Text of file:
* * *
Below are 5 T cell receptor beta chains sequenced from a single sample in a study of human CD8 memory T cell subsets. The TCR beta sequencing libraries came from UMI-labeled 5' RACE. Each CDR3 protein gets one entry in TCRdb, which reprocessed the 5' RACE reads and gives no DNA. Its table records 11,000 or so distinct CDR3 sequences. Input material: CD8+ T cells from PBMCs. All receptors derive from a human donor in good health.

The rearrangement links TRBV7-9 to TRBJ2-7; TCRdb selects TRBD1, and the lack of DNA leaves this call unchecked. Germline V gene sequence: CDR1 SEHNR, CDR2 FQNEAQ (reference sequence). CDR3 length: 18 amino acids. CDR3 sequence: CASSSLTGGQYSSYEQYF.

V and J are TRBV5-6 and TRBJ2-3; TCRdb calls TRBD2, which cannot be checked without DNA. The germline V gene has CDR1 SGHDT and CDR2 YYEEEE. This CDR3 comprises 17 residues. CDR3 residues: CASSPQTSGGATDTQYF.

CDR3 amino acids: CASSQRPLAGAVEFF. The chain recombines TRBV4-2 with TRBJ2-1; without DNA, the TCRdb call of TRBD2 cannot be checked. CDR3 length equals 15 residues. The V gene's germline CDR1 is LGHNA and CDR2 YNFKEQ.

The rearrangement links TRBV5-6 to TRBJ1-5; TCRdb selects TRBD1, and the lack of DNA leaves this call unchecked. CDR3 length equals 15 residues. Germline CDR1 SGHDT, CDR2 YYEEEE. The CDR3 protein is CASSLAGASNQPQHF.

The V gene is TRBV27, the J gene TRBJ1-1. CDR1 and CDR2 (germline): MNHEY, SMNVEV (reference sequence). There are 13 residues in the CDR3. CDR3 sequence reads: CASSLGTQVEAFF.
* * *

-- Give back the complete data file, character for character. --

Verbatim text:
Below are 5 T cell receptor beta chains sequenced from a single sample in a study of human CD8 memory T cell subsets. The TCR beta sequencing libraries came from UMI-labeled 5' RACE. Each CDR3 protein gets one entry in TCRdb, which reprocessed the 5' RACE reads and gives no DNA. Its table records 11,000 or so distinct CDR3 sequences. Input material: CD8+ T cells from PBMCs. All receptors derive from a human donor in good health.

The rearrangement links TRBV7-9 to TRBJ2-7; TCRdb selects TRBD1, and the lack of DNA leaves this call unchecked. Germline V gene sequence: CDR1 SEHNR, CDR2 FQNEAQ (reference sequence). CDR3 length: 18 amino acids. CDR3 sequence: CASSSLTGGQYSSYEQYF.

V and J are TRBV5-6 and TRBJ2-3; TCRdb calls TRBD2, which cannot be checked without DNA. The germline V gene has CDR1 SGHDT and CDR2 YYEEEE. This CDR3 comprises 17 residues. CDR3 residues: CASSPQTSGGATDTQYF.

CDR3 amino acids: CASSQRPLAGAVEFF. The chain recombines TRBV4-2 with TRBJ2-1; without DNA, the TCRdb call of TRBD2 cannot be checked. CDR3 length equals 15 residues. The V gene's germline CDR1 is LGHNA and CDR2 YNFKEQ.

The rearrangement links TRBV5-6 to TRBJ1-5; TCRdb selects TRBD1, and the lack of DNA leaves this call unchecked. CDR3 length equals 15 residues. Germline CDR1 SGHDT, CDR2 YYEEEE. The CDR3 protein is CASSLAGASNQPQHF.

The V gene is TRBV27, the J gene TRBJ1-1. CDR1 and CDR2 (germline): MNHEY, SMNVEV (reference sequence). There are 13 residues in the CDR3. CDR3 sequence reads: CASSLGTQVEAFF.